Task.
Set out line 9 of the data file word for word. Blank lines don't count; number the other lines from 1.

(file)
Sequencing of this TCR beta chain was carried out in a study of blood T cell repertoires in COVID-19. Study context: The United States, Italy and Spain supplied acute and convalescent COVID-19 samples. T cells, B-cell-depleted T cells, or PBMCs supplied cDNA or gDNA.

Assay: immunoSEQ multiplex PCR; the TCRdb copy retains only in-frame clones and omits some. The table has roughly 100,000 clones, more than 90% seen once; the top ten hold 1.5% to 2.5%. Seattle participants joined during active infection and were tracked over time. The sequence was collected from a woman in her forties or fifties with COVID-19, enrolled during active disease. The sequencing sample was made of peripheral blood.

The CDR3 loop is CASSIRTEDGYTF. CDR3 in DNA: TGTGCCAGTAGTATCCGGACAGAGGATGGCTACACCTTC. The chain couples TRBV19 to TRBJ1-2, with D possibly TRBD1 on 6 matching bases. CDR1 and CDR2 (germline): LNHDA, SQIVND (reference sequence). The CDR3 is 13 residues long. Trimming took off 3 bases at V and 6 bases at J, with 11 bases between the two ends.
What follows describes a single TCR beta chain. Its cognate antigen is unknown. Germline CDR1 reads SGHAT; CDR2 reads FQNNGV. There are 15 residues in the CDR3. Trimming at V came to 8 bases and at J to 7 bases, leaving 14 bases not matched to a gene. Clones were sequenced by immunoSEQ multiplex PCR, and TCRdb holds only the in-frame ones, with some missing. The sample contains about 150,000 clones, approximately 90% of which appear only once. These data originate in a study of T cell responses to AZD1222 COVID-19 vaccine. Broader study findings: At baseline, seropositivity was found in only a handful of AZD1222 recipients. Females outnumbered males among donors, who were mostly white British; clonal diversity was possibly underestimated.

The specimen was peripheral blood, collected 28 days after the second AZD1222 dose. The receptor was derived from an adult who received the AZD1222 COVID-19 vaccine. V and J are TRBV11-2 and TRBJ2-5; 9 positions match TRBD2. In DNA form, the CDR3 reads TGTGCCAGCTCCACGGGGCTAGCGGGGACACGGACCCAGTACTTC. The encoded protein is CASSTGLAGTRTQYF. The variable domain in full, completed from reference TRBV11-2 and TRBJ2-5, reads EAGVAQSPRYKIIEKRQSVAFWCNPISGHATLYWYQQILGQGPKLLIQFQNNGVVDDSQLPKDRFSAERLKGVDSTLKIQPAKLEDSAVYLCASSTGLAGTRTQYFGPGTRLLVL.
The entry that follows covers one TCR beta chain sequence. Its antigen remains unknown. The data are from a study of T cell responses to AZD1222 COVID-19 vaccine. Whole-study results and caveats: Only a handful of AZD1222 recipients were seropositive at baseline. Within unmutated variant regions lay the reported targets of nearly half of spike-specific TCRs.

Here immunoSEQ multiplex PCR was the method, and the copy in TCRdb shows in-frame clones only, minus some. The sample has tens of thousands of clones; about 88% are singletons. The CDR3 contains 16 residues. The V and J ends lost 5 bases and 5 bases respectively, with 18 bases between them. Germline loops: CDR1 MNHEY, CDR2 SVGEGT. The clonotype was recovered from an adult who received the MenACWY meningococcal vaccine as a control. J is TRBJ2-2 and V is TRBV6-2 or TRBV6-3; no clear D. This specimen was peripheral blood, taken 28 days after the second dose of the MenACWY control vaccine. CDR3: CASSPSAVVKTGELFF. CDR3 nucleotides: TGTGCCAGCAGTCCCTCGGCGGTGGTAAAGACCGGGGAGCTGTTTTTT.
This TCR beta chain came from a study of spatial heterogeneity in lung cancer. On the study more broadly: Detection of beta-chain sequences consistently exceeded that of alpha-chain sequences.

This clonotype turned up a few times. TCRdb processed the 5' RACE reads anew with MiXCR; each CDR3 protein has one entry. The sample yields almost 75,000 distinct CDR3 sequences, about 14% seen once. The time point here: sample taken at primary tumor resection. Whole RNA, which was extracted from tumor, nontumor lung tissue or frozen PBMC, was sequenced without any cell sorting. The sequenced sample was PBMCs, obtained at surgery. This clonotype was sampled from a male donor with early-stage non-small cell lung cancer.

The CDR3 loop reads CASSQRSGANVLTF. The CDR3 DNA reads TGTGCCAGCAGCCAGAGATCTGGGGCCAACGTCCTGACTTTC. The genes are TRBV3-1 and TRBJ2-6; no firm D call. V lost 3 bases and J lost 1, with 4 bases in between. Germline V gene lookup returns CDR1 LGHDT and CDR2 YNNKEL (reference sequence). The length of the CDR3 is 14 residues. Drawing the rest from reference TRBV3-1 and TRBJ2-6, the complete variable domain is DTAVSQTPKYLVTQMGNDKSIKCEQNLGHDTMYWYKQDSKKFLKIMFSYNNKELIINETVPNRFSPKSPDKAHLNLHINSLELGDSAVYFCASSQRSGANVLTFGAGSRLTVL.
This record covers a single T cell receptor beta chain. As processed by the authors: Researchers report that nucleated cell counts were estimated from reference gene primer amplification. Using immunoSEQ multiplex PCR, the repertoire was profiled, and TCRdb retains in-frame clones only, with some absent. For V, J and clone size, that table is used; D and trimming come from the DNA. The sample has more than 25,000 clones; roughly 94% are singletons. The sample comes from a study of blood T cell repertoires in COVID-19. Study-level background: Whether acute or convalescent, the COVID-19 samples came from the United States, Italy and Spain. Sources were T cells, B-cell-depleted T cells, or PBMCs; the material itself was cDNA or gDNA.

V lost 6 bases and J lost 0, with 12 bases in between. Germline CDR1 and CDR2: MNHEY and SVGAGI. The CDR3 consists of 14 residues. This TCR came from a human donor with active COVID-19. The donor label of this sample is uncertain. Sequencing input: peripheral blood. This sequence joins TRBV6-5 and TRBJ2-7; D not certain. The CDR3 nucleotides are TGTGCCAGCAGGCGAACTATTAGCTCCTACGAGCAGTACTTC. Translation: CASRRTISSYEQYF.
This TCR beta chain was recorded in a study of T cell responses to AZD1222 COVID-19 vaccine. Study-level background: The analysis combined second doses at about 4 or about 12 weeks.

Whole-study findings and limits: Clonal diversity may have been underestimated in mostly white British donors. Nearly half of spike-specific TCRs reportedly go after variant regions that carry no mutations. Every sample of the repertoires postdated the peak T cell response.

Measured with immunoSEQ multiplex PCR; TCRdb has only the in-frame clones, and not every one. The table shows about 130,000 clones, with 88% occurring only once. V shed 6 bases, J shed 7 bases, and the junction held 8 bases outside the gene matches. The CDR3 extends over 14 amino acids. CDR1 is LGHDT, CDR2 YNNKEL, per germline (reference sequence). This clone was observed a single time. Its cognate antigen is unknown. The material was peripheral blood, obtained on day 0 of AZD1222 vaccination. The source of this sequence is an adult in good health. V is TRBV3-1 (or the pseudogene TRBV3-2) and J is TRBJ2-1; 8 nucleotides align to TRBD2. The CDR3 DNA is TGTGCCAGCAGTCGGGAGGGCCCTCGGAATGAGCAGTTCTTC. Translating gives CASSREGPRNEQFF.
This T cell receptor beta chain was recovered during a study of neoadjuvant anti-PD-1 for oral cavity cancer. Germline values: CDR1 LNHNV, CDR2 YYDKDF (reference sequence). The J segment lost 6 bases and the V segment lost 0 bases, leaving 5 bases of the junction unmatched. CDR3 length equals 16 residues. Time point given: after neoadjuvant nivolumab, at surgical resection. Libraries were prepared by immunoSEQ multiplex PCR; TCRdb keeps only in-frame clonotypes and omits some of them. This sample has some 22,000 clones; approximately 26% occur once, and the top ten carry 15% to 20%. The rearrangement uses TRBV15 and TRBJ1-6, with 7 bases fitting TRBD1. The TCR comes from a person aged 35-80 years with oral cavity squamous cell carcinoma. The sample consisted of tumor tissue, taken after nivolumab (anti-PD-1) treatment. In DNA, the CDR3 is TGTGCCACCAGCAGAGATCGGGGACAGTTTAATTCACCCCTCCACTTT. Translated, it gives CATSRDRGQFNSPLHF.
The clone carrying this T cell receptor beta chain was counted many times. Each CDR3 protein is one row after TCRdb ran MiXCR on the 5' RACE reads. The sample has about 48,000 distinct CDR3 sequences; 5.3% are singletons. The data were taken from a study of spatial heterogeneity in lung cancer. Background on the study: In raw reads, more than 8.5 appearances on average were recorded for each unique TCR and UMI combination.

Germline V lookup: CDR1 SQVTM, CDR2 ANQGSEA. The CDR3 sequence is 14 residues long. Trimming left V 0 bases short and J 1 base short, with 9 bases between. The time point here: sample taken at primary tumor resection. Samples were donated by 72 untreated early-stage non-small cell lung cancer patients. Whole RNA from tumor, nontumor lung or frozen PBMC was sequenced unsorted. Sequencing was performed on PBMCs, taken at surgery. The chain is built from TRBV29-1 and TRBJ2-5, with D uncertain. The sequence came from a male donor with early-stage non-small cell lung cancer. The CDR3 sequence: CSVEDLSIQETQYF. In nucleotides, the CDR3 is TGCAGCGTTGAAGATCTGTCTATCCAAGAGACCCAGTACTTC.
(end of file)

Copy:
This clonotype turned up a few times. TCRdb processed the 5' RACE reads anew with MiXCR; each CDR3 protein has one entry. The sample yields almost 75,000 distinct CDR3 sequences, about 14% seen once. The time point here: sample taken at primary tumor resection. Whole RNA, which was extracted from tumor, nontumor lung tissue or frozen PBMC, was sequenced without any cell sorting. The sequenced sample was PBMCs, obtained at surgery. This clonotype was sampled from a male donor with early-stage non-small cell lung cancer.